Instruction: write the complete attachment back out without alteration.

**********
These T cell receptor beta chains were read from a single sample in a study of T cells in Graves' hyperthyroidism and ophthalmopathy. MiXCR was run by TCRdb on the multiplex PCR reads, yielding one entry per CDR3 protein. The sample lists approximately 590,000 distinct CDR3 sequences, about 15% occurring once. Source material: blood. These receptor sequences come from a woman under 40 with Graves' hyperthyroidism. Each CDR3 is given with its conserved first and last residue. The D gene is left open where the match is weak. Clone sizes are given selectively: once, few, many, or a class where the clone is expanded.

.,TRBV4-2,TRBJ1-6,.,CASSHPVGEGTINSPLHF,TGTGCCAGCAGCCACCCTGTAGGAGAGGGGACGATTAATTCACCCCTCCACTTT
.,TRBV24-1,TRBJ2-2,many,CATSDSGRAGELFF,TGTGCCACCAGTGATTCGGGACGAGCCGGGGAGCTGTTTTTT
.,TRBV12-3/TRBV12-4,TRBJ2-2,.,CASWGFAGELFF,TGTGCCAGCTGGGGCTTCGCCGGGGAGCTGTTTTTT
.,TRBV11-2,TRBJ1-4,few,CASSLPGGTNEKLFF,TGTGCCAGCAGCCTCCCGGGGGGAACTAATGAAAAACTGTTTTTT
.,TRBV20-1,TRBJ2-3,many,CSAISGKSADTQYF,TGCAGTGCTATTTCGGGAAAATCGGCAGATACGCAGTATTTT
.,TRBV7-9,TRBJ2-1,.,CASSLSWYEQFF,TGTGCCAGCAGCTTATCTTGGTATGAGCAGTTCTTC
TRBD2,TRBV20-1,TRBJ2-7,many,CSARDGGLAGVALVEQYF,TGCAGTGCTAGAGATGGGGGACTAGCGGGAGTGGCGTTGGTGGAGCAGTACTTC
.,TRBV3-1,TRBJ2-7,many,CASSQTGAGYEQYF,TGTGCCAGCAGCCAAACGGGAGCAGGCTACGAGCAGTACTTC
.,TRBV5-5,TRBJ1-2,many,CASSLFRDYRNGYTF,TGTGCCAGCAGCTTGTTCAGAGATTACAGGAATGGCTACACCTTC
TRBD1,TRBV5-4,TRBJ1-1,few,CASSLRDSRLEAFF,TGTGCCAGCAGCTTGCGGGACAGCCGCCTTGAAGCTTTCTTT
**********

These T cell receptor beta chains were read from a single sample in a study of T cells in Graves' hyperthyroidism and ophthalmopathy. MiXCR was run by TCRdb on the multiplex PCR reads, yielding one entry per CDR3 protein. The sample lists approximately 590,000 distinct CDR3 sequences, about 15% occurring once. Source material: blood. These receptor sequences come from a woman under 40 with Graves' hyperthyroidism. Each CDR3 is given with its conserved first and last residue. The D gene is left open where the match is weak. Clone sizes are given selectively: once, few, many, or a class where the clone is expanded.

.,TRBV4-2,TRBJ1-6,.,CASSHPVGEGTINSPLHF,TGTGCCAGCAGCCACCCTGTAGGAGAGGGGACGATTAATTCACCCCTCCACTTT
.,TRBV24-1,TRBJ2-2,many,CATSDSGRAGELFF,TGTGCCACCAGTGATTCGGGACGAGCCGGGGAGCTGTTTTTT
.,TRBV12-3/TRBV12-4,TRBJ2-2,.,CASWGFAGELFF,TGTGCCAGCTGGGGCTTCGCCGGGGAGCTGTTTTTT
.,TRBV11-2,TRBJ1-4,few,CASSLPGGTNEKLFF,TGTGCCAGCAGCCTCCCGGGGGGAACTAATGAAAAACTGTTTTTT
.,TRBV20-1,TRBJ2-3,many,CSAISGKSADTQYF,TGCAGTGCTATTTCGGGAAAATCGGCAGATACGCAGTATTTT
.,TRBV7-9,TRBJ2-1,.,CASSLSWYEQFF,TGTGCCAGCAGCTTATCTTGGTATGAGCAGTTCTTC
TRBD2,TRBV20-1,TRBJ2-7,many,CSARDGGLAGVALVEQYF,TGCAGTGCTAGAGATGGGGGACTAGCGGGAGTGGCGTTGGTGGAGCAGTACTTC
.,TRBV3-1,TRBJ2-7,many,CASSQTGAGYEQYF,TGTGCCAGCAGCCAAACGGGAGCAGGCTACGAGCAGTACTTC
.,TRBV5-5,TRBJ1-2,many,CASSLFRDYRNGYTF,TGTGCCAGCAGCTTGTTCAGAGATTACAGGAATGGCTACACCTTC
TRBD1,TRBV5-4,TRBJ1-1,few,CASSLRDSRLEAFF,TGTGCCAGCAGCTTGCGGGACAGCCGCCTTGAAGCTTTCTTT